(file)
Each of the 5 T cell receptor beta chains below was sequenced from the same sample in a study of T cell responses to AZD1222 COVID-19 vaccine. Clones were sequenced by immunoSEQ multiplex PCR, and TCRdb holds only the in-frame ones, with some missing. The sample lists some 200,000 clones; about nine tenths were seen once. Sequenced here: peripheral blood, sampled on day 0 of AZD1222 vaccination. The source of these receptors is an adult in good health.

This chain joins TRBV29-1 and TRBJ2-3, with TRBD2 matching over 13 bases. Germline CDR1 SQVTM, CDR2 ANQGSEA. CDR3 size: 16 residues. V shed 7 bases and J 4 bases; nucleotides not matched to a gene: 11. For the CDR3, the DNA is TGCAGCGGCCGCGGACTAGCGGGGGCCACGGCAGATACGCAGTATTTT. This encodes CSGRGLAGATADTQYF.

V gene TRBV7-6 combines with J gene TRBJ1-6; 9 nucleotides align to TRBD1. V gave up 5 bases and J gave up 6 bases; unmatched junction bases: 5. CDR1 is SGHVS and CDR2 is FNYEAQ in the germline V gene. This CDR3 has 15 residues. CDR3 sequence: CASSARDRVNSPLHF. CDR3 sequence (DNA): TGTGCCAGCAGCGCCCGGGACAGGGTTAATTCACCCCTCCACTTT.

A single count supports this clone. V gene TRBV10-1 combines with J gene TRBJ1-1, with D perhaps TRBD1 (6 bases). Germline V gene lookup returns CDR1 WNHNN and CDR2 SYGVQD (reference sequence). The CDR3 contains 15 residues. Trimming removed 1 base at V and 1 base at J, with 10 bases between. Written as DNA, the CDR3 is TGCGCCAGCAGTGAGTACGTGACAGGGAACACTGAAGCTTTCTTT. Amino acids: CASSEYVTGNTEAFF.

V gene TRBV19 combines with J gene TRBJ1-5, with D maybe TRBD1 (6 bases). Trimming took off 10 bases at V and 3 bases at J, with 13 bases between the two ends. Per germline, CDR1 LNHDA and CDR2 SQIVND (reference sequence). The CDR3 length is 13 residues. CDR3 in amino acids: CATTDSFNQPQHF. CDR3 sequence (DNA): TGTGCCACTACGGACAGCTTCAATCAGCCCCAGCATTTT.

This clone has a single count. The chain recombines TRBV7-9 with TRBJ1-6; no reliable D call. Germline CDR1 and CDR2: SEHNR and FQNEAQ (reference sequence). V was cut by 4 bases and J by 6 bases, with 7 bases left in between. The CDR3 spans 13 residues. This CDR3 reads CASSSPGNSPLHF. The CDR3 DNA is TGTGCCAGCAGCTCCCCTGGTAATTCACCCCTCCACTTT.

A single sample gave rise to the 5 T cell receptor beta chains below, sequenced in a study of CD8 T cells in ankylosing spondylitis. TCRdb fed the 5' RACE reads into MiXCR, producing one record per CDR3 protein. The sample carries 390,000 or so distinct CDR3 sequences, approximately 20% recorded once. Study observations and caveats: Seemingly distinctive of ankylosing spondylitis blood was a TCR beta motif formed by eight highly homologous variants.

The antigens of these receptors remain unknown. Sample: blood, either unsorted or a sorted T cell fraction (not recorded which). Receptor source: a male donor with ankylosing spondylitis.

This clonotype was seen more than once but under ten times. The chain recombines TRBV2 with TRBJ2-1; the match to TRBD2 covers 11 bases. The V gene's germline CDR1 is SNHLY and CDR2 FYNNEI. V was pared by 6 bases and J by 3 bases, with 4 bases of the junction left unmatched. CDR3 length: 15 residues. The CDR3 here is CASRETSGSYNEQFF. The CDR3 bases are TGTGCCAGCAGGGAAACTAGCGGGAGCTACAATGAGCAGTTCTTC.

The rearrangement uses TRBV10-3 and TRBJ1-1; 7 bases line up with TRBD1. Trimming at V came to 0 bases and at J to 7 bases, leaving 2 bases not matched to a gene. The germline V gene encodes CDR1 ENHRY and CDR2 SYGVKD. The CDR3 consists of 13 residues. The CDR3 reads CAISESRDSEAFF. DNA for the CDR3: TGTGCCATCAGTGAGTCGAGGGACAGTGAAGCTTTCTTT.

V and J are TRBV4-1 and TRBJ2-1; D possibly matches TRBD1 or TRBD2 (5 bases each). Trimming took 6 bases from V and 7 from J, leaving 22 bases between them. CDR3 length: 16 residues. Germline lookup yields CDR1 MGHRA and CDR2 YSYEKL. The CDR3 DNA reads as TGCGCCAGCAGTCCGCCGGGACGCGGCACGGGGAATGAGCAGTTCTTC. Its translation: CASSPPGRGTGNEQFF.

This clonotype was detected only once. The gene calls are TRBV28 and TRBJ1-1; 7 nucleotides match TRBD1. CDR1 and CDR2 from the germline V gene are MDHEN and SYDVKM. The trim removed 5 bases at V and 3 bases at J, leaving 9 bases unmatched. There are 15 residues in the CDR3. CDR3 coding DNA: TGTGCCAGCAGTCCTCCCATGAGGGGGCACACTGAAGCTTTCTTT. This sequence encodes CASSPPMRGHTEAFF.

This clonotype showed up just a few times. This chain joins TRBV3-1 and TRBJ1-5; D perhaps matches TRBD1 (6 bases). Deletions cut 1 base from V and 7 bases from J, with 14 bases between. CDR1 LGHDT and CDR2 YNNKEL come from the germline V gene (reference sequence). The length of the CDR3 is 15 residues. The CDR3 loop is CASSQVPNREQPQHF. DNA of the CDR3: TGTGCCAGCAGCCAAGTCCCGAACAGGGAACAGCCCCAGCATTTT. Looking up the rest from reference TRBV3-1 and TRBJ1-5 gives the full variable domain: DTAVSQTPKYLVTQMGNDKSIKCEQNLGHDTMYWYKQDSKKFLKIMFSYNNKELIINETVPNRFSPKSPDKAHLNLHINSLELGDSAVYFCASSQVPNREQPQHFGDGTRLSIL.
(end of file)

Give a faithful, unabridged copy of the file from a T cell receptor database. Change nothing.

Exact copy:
Each of the 5 T cell receptor beta chains below was sequenced from the same sample in a study of T cell responses to AZD1222 COVID-19 vaccine. Clones were sequenced by immunoSEQ multiplex PCR, and TCRdb holds only the in-frame ones, with some missing. The sample lists some 200,000 clones; about nine tenths were seen once. Sequenced here: peripheral blood, sampled on day 0 of AZD1222 vaccination. The source of these receptors is an adult in good health.

This chain joins TRBV29-1 and TRBJ2-3, with TRBD2 matching over 13 bases. Germline CDR1 SQVTM, CDR2 ANQGSEA. CDR3 size: 16 residues. V shed 7 bases and J 4 bases; nucleotides not matched to a gene: 11. For the CDR3, the DNA is TGCAGCGGCCGCGGACTAGCGGGGGCCACGGCAGATACGCAGTATTTT. This encodes CSGRGLAGATADTQYF.

V gene TRBV7-6 combines with J gene TRBJ1-6; 9 nucleotides align to TRBD1. V gave up 5 bases and J gave up 6 bases; unmatched junction bases: 5. CDR1 is SGHVS and CDR2 is FNYEAQ in the germline V gene. This CDR3 has 15 residues. CDR3 sequence: CASSARDRVNSPLHF. CDR3 sequence (DNA): TGTGCCAGCAGCGCCCGGGACAGGGTTAATTCACCCCTCCACTTT.

A single count supports this clone. V gene TRBV10-1 combines with J gene TRBJ1-1, with D perhaps TRBD1 (6 bases). Germline V gene lookup returns CDR1 WNHNN and CDR2 SYGVQD (reference sequence). The CDR3 contains 15 residues. Trimming removed 1 base at V and 1 base at J, with 10 bases between. Written as DNA, the CDR3 is TGCGCCAGCAGTGAGTACGTGACAGGGAACACTGAAGCTTTCTTT. Amino acids: CASSEYVTGNTEAFF.

V gene TRBV19 combines with J gene TRBJ1-5, with D maybe TRBD1 (6 bases). Trimming took off 10 bases at V and 3 bases at J, with 13 bases between the two ends. Per germline, CDR1 LNHDA and CDR2 SQIVND (reference sequence). The CDR3 length is 13 residues. CDR3 in amino acids: CATTDSFNQPQHF. CDR3 sequence (DNA): TGTGCCACTACGGACAGCTTCAATCAGCCCCAGCATTTT.

This clone has a single count. The chain recombines TRBV7-9 with TRBJ1-6; no reliable D call. Germline CDR1 and CDR2: SEHNR and FQNEAQ (reference sequence). V was cut by 4 bases and J by 6 bases, with 7 bases left in between. The CDR3 spans 13 residues. This CDR3 reads CASSSPGNSPLHF. The CDR3 DNA is TGTGCCAGCAGCTCCCCTGGTAATTCACCCCTCCACTTT.

A single sample gave rise to the 5 T cell receptor beta chains below, sequenced in a study of CD8 T cells in ankylosing spondylitis. TCRdb fed the 5' RACE reads into MiXCR, producing one record per CDR3 protein. The sample carries 390,000 or so distinct CDR3 sequences, approximately 20% recorded once. Study observations and caveats: Seemingly distinctive of ankylosing spondylitis blood was a TCR beta motif formed by eight highly homologous variants.

The antigens of these receptors remain unknown. Sample: blood, either unsorted or a sorted T cell fraction (not recorded which). Receptor source: a male donor with ankylosing spondylitis.

This clonotype was seen more than once but under ten times. The chain recombines TRBV2 with TRBJ2-1; the match to TRBD2 covers 11 bases. The V gene's germline CDR1 is SNHLY and CDR2 FYNNEI. V was pared by 6 bases and J by 3 bases, with 4 bases of the junction left unmatched. CDR3 length: 15 residues. The CDR3 here is CASRETSGSYNEQFF. The CDR3 bases are TGTGCCAGCAGGGAAACTAGCGGGAGCTACAATGAGCAGTTCTTC.

The rearrangement uses TRBV10-3 and TRBJ1-1; 7 bases line up with TRBD1. Trimming at V came to 0 bases and at J to 7 bases, leaving 2 bases not matched to a gene. The germline V gene encodes CDR1 ENHRY and CDR2 SYGVKD. The CDR3 consists of 13 residues. The CDR3 reads CAISESRDSEAFF. DNA for the CDR3: TGTGCCATCAGTGAGTCGAGGGACAGTGAAGCTTTCTTT.

V and J are TRBV4-1 and TRBJ2-1; D possibly matches TRBD1 or TRBD2 (5 bases each). Trimming took 6 bases from V and 7 from J, leaving 22 bases between them. CDR3 length: 16 residues. Germline lookup yields CDR1 MGHRA and CDR2 YSYEKL. The CDR3 DNA reads as TGCGCCAGCAGTCCGCCGGGACGCGGCACGGGGAATGAGCAGTTCTTC. Its translation: CASSPPGRGTGNEQFF.

This clonotype was detected only once. The gene calls are TRBV28 and TRBJ1-1; 7 nucleotides match TRBD1. CDR1 and CDR2 from the germline V gene are MDHEN and SYDVKM. The trim removed 5 bases at V and 3 bases at J, leaving 9 bases unmatched. There are 15 residues in the CDR3. CDR3 coding DNA: TGTGCCAGCAGTCCTCCCATGAGGGGGCACACTGAAGCTTTCTTT. This sequence encodes CASSPPMRGHTEAFF.

This clonotype showed up just a few times. This chain joins TRBV3-1 and TRBJ1-5; D perhaps matches TRBD1 (6 bases). Deletions cut 1 base from V and 7 bases from J, with 14 bases between. CDR1 LGHDT and CDR2 YNNKEL come from the germline V gene (reference sequence). The length of the CDR3 is 15 residues. The CDR3 loop is CASSQVPNREQPQHF. DNA of the CDR3: TGTGCCAGCAGCCAAGTCCCGAACAGGGAACAGCCCCAGCATTTT. Looking up the rest from reference TRBV3-1 and TRBJ1-5 gives the full variable domain: DTAVSQTPKYLVTQMGNDKSIKCEQNLGHDTMYWYKQDSKKFLKIMFSYNNKELIINETVPNRFSPKSPDKAHLNLHINSLELGDSAVYFCASSQVPNREQPQHFGDGTRLSIL.